Bob Wills (James Robert Wills)
American Western swing musician, songwriter, and bandleader. Considered by music authorities as the co-founder of Western swing,he was universally known as the King of Western Swing (after the death of Spade Cooley who used the moniker “King Of Western Swing” from 1942 to 1969.)
Wills formed several bands and played radio stations around the South and West until he formed the Texas Playboys in 1934 with Wills on fiddle, Tommy Duncan on piano and vocals, rhythm guitarist June Whalin, tenor banjoist Johnnie Lee Wills, and Kermit Whalin, who played steel guitar and bass. The band played regularly on a Tulsa, Oklahoma radio station and added Leon McAuliffe on steel guitar, pianist Al Stricklin, drummer Smokey Dacus, and a horn section that expanded the band’s sound. Wills favored jazz-like arrangements and the band found national popularity into the 1940s with such hits as “Steel Guitar Rag“, “New San Antonio Rose“, “Smoke On The Water“, “Stars And Stripes On Iwo Jima“, and “New Spanish Two Step“.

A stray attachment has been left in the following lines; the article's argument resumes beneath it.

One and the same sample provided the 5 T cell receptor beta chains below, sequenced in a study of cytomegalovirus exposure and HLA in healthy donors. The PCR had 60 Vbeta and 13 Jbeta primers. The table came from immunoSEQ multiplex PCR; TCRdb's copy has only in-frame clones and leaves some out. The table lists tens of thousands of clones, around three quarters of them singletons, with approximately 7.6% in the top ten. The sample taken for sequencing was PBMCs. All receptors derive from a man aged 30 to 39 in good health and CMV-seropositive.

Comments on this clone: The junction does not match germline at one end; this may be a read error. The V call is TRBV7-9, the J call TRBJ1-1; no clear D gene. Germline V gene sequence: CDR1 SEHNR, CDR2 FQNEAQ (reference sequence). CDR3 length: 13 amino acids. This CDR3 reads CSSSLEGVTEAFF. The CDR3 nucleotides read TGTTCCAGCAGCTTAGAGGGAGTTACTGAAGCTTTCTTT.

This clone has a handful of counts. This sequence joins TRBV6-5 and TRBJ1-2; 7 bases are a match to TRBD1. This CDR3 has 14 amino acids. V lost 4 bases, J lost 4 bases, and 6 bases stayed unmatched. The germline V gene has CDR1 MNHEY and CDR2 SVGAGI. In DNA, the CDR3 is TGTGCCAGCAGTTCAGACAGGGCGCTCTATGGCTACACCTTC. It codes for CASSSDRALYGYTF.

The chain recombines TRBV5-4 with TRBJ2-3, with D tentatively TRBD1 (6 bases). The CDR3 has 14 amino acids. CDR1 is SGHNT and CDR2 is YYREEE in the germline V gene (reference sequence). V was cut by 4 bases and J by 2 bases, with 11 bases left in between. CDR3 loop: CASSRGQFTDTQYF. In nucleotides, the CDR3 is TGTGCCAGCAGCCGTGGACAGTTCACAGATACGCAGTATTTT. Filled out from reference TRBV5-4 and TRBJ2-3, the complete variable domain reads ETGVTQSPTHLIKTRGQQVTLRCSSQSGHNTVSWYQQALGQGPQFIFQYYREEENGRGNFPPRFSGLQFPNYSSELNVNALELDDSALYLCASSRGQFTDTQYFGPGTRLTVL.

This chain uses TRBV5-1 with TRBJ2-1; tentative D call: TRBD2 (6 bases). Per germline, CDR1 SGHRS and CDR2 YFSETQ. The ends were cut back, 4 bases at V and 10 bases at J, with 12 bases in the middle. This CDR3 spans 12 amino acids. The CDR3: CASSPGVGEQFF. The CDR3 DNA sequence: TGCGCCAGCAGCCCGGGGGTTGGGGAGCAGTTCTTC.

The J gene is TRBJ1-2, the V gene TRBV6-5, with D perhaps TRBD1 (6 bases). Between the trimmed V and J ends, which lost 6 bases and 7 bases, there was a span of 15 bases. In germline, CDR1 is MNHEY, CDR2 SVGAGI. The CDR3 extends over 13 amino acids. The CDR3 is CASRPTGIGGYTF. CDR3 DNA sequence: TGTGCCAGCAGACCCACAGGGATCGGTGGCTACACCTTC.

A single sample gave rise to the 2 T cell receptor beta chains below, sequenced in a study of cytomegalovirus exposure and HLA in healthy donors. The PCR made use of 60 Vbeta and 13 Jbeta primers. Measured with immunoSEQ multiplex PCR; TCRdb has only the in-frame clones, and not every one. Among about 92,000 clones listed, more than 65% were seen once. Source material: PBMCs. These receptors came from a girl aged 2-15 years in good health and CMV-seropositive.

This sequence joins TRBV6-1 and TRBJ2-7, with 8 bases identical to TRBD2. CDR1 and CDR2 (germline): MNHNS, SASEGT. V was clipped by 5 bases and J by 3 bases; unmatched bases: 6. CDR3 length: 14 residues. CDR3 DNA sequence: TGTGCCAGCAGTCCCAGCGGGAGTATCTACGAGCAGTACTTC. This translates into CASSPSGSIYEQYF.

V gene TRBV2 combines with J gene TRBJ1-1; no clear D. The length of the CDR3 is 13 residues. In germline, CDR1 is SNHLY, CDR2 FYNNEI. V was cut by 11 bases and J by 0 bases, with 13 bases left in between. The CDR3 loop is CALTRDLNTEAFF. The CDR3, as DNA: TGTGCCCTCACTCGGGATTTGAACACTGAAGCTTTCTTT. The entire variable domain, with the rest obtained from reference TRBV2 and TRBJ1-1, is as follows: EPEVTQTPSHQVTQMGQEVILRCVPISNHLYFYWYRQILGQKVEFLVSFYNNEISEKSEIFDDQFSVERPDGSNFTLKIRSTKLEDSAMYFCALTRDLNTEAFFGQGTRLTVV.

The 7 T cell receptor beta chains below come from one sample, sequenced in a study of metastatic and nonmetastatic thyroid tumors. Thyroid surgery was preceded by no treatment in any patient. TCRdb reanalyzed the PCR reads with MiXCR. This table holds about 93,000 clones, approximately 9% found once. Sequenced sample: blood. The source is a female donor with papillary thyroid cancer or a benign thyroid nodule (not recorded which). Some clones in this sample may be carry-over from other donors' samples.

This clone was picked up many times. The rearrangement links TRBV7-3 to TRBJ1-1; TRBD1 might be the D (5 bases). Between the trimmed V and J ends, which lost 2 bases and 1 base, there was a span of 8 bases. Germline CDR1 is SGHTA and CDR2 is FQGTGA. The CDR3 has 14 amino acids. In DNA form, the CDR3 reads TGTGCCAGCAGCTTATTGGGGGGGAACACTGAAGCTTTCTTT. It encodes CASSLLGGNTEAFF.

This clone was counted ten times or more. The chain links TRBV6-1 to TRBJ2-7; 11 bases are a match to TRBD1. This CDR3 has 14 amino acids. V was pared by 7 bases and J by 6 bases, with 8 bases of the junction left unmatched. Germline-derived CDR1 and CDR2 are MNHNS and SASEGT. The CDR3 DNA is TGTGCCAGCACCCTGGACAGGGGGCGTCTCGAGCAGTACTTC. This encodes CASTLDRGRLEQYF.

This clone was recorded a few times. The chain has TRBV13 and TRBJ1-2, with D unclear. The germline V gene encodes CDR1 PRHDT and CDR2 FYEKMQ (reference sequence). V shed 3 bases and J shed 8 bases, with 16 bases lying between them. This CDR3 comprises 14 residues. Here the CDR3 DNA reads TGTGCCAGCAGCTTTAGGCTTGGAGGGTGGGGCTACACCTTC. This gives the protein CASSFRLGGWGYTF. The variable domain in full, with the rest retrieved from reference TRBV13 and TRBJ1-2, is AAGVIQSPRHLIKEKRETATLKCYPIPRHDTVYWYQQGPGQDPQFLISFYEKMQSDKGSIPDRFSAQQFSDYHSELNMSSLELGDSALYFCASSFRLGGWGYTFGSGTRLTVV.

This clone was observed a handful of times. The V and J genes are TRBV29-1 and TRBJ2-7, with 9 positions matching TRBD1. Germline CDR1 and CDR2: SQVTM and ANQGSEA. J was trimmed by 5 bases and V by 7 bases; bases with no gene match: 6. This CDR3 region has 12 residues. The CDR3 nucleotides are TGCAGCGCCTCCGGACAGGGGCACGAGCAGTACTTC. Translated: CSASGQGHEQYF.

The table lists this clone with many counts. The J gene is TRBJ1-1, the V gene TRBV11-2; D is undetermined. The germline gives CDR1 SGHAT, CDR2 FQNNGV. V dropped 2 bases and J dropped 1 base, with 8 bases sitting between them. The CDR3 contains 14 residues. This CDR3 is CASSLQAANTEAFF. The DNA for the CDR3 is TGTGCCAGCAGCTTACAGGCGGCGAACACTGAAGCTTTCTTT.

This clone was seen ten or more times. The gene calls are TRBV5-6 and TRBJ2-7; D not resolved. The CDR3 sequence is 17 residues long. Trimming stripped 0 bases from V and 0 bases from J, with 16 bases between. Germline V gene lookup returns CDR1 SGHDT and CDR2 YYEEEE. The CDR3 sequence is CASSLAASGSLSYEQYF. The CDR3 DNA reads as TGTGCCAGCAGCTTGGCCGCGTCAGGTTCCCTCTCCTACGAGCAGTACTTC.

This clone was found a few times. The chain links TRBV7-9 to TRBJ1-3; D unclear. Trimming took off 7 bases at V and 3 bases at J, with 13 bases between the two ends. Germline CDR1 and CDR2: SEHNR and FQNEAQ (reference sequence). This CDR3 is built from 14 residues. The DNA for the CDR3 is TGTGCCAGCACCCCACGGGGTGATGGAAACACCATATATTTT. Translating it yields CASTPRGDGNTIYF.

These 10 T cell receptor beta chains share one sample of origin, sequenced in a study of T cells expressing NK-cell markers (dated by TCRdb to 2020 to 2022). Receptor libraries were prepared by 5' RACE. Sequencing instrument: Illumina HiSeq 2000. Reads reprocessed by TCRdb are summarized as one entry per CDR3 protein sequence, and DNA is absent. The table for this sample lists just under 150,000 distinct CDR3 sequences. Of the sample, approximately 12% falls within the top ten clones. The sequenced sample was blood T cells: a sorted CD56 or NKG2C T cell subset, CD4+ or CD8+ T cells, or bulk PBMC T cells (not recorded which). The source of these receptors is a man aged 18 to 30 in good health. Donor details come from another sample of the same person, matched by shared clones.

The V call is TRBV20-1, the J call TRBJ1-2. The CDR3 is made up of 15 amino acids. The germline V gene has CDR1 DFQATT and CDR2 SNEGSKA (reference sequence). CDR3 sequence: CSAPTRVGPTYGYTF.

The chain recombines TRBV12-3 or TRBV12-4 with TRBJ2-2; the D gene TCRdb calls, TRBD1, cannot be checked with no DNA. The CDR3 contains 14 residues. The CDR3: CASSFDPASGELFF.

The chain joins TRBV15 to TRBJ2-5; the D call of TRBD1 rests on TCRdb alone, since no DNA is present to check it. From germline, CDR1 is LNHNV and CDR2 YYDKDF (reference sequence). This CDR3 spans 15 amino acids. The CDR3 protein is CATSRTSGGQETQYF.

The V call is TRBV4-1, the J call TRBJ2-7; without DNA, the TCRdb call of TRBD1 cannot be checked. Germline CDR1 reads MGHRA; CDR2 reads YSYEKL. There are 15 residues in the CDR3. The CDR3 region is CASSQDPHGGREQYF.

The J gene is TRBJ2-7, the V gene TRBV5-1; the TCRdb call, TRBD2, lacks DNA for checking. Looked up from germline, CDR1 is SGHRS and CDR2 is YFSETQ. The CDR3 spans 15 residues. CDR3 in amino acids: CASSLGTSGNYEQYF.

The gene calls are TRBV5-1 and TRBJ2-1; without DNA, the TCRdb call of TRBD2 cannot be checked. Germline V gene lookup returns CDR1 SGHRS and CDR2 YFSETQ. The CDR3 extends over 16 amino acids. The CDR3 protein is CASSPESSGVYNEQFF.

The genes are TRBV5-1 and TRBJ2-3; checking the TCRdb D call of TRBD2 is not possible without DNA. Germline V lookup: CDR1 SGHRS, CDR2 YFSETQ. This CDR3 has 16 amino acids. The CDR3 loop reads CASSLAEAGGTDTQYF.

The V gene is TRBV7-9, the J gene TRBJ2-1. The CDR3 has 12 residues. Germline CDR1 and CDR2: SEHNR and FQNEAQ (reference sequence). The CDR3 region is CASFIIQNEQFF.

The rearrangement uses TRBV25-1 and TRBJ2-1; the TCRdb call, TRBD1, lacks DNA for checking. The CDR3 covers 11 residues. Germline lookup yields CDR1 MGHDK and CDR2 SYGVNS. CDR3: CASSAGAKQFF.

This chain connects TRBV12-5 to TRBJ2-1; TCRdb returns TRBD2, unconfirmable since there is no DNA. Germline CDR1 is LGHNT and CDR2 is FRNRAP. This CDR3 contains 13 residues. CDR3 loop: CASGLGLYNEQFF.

Wills and the Texas Playboys recorded with several publishers and companies, including Vocalion, Okeh, Columbia, and MGM, frequently moving. In 1950, he had two Top 10 hits, “Ida Red Likes The Boogie” and “Faded Love“, which were his last hits for a decade. Throughout the 1950s, he struggled with poor health and tenuous finances, but continued to perform frequently despite the decline in popularity of his earlier music as rock and roll took over. Wills had a heart attack in 1962 and a second one the next year, which forced him to disband the Playboys although Wills continued to perform solo.
In 1969 he suffered a stroke which paralyzed his right side and ended his career. By 1971 he recovered sufficiently to travel occasionally and appear at tribute concerts and in December 1973 he participated in a final 2-day reunion session with members of some the Texas Playboys to record an album. During this time he suffered another stroke, followed by a more severe one a few days later and became comatose, and the musicians completed the album “For The Last Time” without him. He lingered for five months and died of pneumonia at the age of 70. In 1968 he was inducted into the Country Music Hall of Fame, the Nashville Songwriters Hall of Fame in 1970, the Rock and Roll Hall of Fame in the Early Influence category along with the Texas Playboys in 1999, and received the Grammy Lifetime Achievement Award in 2007.
- March, 06, 1905
- Kosse, Texas
- May, 13, 1975
- Fort Worth, Texas
- Memorial Park Cemetery
- Tulsa, Oklahoma